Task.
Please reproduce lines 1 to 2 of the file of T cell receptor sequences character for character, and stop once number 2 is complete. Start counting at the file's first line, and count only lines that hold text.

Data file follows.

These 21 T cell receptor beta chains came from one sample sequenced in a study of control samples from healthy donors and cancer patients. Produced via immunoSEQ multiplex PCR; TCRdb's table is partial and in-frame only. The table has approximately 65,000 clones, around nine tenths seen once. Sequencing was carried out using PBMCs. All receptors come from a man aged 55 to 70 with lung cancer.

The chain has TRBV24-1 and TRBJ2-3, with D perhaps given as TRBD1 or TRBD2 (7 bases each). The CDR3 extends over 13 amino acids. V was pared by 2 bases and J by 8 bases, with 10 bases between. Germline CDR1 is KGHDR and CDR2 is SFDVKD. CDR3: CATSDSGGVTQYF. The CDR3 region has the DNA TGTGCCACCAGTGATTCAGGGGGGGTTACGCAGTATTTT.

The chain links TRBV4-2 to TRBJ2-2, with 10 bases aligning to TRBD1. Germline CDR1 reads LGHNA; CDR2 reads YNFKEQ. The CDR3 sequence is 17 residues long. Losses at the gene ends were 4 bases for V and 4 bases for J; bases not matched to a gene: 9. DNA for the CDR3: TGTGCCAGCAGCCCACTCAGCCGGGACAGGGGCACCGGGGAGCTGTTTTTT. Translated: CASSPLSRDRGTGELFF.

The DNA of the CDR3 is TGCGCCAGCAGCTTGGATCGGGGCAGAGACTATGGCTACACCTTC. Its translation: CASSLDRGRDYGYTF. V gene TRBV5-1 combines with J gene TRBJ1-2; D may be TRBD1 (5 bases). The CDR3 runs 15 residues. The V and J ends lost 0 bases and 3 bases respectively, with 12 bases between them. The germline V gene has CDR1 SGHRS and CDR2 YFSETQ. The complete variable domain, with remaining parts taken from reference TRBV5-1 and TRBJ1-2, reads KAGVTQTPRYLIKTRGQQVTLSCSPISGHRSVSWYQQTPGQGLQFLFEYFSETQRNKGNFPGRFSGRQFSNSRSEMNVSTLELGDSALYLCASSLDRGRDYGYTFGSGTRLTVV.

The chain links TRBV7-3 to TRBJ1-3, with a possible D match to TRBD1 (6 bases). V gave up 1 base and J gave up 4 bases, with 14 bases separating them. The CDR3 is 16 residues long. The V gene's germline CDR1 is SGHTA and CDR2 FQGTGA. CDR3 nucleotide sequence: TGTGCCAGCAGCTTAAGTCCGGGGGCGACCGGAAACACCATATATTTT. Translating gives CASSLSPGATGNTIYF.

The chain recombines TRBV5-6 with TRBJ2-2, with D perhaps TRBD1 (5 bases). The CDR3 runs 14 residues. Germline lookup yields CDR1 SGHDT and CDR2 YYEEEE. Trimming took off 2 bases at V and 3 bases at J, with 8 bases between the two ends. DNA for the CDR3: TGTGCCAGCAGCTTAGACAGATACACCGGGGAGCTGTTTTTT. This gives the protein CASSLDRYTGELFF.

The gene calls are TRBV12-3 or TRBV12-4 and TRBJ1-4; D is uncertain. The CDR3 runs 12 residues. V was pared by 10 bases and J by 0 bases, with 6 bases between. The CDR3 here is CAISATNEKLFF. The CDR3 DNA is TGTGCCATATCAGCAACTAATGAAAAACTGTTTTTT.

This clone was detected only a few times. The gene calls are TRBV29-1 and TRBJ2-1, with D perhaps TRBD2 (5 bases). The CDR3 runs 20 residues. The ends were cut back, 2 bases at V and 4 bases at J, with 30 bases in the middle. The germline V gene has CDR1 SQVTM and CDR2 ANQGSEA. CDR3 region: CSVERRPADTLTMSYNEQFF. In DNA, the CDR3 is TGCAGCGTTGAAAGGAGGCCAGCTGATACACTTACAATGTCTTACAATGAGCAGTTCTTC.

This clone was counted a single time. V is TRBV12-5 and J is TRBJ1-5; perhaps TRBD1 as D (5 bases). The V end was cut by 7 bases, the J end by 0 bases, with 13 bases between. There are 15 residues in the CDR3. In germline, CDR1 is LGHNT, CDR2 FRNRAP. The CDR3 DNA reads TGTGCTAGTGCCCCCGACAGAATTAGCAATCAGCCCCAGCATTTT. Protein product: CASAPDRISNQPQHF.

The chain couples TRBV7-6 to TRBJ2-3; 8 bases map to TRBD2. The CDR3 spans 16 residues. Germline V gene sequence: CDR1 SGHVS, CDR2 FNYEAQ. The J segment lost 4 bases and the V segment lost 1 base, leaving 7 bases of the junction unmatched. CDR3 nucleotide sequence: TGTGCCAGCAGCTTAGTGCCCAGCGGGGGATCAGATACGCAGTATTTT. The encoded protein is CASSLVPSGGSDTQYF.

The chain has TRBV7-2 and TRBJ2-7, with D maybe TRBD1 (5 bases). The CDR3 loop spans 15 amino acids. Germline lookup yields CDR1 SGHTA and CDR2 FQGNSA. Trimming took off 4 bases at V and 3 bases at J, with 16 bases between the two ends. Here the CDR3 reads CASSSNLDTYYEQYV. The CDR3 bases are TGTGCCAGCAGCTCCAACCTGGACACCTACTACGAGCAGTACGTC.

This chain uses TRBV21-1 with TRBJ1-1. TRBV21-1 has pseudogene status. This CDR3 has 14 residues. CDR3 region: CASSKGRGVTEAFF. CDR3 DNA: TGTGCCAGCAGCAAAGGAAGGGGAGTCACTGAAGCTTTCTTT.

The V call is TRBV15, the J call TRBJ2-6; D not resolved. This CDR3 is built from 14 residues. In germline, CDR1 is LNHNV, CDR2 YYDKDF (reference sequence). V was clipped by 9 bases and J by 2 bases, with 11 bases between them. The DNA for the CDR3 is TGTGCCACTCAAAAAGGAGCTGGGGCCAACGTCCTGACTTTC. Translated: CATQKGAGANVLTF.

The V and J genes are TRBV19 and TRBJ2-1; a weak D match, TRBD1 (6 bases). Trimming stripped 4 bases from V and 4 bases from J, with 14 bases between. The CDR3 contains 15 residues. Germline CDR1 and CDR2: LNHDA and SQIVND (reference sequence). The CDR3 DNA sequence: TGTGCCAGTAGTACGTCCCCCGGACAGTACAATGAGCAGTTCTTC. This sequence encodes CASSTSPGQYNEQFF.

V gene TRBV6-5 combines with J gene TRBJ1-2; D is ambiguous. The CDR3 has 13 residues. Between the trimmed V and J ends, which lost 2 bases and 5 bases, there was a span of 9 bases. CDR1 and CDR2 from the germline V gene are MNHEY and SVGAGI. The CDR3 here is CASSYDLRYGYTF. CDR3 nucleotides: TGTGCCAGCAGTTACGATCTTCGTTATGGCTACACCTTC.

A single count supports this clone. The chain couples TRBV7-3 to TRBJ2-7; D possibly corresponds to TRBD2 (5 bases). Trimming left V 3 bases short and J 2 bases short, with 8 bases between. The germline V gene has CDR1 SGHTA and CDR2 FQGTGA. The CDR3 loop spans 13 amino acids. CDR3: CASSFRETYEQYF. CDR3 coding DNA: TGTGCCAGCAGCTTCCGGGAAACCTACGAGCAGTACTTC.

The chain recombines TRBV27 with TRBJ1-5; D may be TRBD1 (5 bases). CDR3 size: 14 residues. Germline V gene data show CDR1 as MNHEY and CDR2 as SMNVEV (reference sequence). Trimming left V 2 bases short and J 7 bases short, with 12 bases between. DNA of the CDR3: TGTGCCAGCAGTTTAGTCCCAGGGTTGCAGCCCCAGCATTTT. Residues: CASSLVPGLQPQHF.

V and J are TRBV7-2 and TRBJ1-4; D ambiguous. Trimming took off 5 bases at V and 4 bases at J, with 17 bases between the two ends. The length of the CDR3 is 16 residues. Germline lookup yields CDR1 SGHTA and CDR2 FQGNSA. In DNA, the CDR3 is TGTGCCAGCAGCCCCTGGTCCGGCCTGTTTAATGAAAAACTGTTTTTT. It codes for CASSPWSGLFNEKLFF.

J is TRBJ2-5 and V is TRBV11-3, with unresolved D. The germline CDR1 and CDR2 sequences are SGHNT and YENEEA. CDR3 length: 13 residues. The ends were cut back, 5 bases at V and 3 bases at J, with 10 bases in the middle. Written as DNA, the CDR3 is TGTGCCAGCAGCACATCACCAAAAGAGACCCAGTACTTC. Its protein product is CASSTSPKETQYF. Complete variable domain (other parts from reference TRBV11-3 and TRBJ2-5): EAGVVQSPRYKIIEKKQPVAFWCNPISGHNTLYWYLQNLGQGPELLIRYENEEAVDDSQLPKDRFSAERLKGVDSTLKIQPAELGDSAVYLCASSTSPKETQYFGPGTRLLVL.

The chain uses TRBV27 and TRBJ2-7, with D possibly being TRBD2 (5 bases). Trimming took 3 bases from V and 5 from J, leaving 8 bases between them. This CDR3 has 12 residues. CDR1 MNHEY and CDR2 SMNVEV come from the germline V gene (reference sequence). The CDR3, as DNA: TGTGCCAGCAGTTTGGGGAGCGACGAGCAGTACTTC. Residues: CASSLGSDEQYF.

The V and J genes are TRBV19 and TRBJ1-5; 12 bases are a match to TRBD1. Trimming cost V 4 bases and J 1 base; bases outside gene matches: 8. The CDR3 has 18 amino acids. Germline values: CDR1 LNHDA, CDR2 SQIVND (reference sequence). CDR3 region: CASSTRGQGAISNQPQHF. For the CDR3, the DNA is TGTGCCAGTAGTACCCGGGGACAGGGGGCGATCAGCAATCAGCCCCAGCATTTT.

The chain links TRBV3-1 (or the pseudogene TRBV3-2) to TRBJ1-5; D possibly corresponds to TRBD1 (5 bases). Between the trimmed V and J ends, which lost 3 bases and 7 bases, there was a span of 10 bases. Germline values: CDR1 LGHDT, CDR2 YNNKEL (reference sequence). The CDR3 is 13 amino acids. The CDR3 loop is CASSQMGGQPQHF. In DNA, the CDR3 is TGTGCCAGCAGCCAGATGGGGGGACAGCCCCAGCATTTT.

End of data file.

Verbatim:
These 21 T cell receptor beta chains came from one sample sequenced in a study of control samples from healthy donors and cancer patients. Produced via immunoSEQ multiplex PCR; TCRdb's table is partial and in-frame only. The table has approximately 65,000 clones, around nine tenths seen once. Sequencing was carried out using PBMCs. All receptors come from a man aged 55 to 70 with lung cancer.

The chain has TRBV24-1 and TRBJ2-3, with D perhaps given as TRBD1 or TRBD2 (7 bases each). The CDR3 extends over 13 amino acids. V was pared by 2 bases and J by 8 bases, with 10 bases between. Germline CDR1 is KGHDR and CDR2 is SFDVKD. CDR3: CATSDSGGVTQYF. The CDR3 region has the DNA TGTGCCACCAGTGATTCAGGGGGGGTTACGCAGTATTTT.